I think I’ve cracked the code. Yesterday I wrote for several hours in the evening and managed to crank out over 2000 words. And that happened because when I got home from my meeting with Meredith and Grace, two Tostan volunteers, I did NOT blog. My head was crammed full of ideas and possibilities, and for a couple of hours I just sat with my thoughts and mentally rearranged my novel outline. Then I pulled up the file, tweaked my actual outline, and got to work. I was struck by something the young women told me—rather, they thanked me for listening to them as they shared their experience. I’d never really thought about that—how challenging it might be to find a sympathetic audience once you’ve lived and worked abroad, especially when the work they do involves such complex issues. It would be particularly hard to convey that experience to someone who had never been to Africa and/or thought about the politics of international development (which is most Americans). I couldn’t thank them enough for answering my many questions; in The Return, Keem’s sister Nasira is in Senegal working with an NGO that focuses on women’s health. Tostan has a lot of different programs but they’re often reduced to (or known best for) the work they do to end female genital cutting. I want to find ways to weave Nasira’s politics into the narrative without getting on my feminist soapbox. And I want to convey the complexity of FGC, the tension between respecting tradition and reshaping cultural attitudes. My tour guide joked that he was “Muslim on the left”—he drinks beer but not during Ramadan. Then he asked me if I was Christian “on the left or right.” I usually just say that I was raised in a devout Christian family. I haven’t entirely rejected my Christian upbringing but I did make a deliberate decision not to live like my parents once I began living on my own. I admire the discipline that Islam demands of its practitioners but I struggle sometimes to understand how religion could determine every aspect of one’s life: what you eat, what you wear, how you talk, how you socialize, or marry, or parent, etc. I’ll need to talk to more Muslim teens as I work on this novel so that I better understand the way they navigate both here and in the US.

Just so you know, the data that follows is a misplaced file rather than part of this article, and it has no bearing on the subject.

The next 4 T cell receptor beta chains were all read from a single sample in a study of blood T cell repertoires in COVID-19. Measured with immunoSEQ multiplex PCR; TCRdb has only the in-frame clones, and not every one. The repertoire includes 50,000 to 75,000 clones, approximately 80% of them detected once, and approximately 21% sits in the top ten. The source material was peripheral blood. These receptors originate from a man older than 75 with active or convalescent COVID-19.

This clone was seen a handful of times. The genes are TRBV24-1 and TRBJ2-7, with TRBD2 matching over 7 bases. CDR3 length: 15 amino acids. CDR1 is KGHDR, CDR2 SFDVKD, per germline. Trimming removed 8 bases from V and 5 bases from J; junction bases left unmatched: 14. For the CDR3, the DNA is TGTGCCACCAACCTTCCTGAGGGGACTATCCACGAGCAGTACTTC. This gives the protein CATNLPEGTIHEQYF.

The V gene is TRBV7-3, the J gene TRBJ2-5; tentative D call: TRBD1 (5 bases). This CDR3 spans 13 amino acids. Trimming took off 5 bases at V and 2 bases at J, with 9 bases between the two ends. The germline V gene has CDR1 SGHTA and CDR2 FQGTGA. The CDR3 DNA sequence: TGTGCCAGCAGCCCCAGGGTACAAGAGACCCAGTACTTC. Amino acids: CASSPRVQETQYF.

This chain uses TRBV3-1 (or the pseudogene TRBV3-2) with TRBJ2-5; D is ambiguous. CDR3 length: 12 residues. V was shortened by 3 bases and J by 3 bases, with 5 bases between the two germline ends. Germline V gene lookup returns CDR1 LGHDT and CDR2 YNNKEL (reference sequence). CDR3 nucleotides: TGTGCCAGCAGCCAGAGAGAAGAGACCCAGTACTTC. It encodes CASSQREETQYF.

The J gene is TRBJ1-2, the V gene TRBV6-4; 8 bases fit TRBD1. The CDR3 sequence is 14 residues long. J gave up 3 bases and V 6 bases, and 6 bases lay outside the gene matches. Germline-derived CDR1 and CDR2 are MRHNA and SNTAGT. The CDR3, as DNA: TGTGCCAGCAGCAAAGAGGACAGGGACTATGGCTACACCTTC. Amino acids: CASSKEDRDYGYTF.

Last night I was chatting online with Sayida—a friend I met ten years ago when we both signed up to teach in Djibouti. I left after 5 weeks but Sayida toughed it out and over the years we kept in touch. Now she’s expecting her first child and her partner’s sister is a seamstress here in Dakar, so in a little while I’ll be meeting Fatou to have my measurements taken. She speaks Wolof and French only, so I’ve been using Bing translator to brush up on my vocabulary and phrasing, and I went online this morning to find a style of dress that I like. Shorten the skirt on this one and it’s parfait!